My great grandfather ran in the Oklahoma land run. He worked the land as wheat farms, passed them on to his son, and my grandfather passed them on to his family, including me. I was born in Bartlesville, attended primary schools Oklahoma City and Edmond, and lived in Ada and Durant though high-school years, when I was home schooled. After earning a degree in Russian Language and Literature from Oklahoma State University (1992), I pursued graduate studies in Moscow, Russia, and then taught Russian language at John Marshall High School. I subsequently completed an MA in International Relations from Boston University (1995), and worked as a political analyst and program administrator on nuclear non-proliferation programs at Los Alamos National Laboratory. While studying at Oklahoma City School of Law, where I met my wife, Ling (who is from Taiwan), during the summers I worked as a consultant to the International Atomic Energy Agency in Vienna, Austria. After completing law school, my wife and I passed the California Bar exam and lived in the San Francisco Bay Area until returning to Oklahoma in 2005 to practice law. I worked at downtown law firms from 2005 through 2012, and currently own my own firm, Reams Law, . We’ve lived here since then, during which time both of my novels, “The Morning Tree” and “The Superunknowns” were published. Our twin daughters, Sophia and Lara, were born in Oklahoma City in 2009.

Oklahoma City plays a central role in the novel. Two of the lead characters, twins Irene and Edith, seventeen years old, both live in northern Oklahoma City when their father disappears (believed to be deceased) and a massive UFO appears over the city. The UFO begins to follow Irene, leading the government to kidnap her to a deep underground military base. Several key scenes occur in Oklahoma City. For example, Edith and Irene must travel by foot on Memorial Road with other refugees for food and water. After escaping from a labor camp in Kansas, their father tries to rescue his daughters, making his way through Enid back to Oklahoma City. Other key scenes in the story occur in the metro, including the climax fight scene when downtown is destroyed during the chaos. Also, I study kendo at the Sen Shin Kan dojo in Oklahoma City; the father in the novel also studies kendo with his daughters, Irene and Edith, at the family dojo. I’ve lived in San Francisco and worked at Los Alamos, other towns with roles in the novel. But it was a joy to write a novel with Oklahoma City, my home town, a growing and thriving metro, as the key location.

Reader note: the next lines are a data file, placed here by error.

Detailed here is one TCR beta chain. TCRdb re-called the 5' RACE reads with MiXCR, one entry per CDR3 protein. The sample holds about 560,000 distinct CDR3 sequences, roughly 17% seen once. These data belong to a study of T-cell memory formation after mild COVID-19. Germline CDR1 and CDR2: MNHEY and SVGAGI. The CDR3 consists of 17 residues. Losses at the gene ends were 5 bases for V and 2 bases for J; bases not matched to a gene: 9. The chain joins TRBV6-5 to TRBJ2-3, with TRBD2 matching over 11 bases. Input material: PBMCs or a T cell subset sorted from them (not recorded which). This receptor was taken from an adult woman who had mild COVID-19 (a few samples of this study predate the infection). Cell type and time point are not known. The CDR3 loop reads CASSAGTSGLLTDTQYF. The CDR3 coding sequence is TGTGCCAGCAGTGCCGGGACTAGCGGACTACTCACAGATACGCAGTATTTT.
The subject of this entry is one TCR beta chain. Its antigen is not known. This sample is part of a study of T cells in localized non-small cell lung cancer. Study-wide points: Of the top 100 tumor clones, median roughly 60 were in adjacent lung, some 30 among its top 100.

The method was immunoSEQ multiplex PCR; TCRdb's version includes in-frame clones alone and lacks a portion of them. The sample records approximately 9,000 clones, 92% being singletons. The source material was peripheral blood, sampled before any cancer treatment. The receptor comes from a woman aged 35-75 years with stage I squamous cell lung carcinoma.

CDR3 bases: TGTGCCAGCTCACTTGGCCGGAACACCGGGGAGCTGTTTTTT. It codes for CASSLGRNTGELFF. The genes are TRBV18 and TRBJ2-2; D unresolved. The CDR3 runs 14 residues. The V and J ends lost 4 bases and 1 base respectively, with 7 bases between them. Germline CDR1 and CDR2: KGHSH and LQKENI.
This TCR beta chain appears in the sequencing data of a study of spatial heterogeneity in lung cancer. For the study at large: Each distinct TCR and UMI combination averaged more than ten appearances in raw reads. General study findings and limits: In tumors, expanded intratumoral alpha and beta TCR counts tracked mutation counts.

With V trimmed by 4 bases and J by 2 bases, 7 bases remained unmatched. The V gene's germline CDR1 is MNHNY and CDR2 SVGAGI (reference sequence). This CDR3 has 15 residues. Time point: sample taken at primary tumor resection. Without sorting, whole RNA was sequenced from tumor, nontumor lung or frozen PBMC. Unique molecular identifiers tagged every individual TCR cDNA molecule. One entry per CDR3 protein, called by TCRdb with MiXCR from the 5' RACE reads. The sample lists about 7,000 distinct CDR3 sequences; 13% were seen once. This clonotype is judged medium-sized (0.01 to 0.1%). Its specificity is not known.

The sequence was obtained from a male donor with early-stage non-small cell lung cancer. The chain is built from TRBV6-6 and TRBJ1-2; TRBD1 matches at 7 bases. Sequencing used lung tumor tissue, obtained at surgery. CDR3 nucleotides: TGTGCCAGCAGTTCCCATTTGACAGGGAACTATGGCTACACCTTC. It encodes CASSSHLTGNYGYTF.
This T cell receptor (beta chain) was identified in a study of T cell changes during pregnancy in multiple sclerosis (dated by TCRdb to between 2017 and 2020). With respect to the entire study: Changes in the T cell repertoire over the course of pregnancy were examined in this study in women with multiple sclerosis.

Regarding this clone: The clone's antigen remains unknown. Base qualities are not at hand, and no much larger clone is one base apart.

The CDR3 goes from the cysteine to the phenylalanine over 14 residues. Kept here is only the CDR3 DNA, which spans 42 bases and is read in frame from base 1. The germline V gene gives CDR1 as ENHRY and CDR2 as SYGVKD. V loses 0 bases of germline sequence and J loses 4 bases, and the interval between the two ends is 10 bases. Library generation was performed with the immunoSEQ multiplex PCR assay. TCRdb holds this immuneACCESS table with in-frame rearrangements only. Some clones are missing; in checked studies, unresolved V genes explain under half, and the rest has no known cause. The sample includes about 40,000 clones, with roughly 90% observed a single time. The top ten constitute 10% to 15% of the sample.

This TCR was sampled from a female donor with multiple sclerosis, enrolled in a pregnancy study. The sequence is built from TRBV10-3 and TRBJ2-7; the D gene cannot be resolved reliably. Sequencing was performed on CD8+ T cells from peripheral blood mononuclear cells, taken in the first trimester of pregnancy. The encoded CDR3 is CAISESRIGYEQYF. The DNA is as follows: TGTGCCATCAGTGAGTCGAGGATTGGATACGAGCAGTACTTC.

3. Who do you anticipate will enjoy the novel? Do you have an ideal reader in mind?

Anyone who enjoys a good science fiction novel is the ideal reader. Readers who like series such as “The Hunger Games,” “Divergent,” and “The Fifth Wave” will love “The Superunknowns.”

While this novel could be included in the “young adult” category, it was not written solely with adolescent issues in mind. I do hope it empowers girls’ imagination and confidence; the two central characters – Irene and Edith – are seventeen with supernatural powers including abilities to fly, move objects by telekinesis, and the ability to know the answer to almost any question asked.

There is also inspiration to young adults with physical disabilities. Irene herself is struggling to recover from an illness of partial paralysis, Guillain-Barre syndrome, which I struggled with myself when I was 15. And Tabitha, a 12-year-old from Yellowstone with a missing arm, has the ability, by mere thought, to reshape any device to suit her own needs.

At its core, “The Superunknowns” is driven by heroes with challenges most can identify with: fighting evil against impossible odds to rescue those held most dear, while finding reconciliation between parents and children in the process.

4. What can people expect at your event on June 17, the pre-publication event for The Superunknowns at the Myriad Gardens Events Center?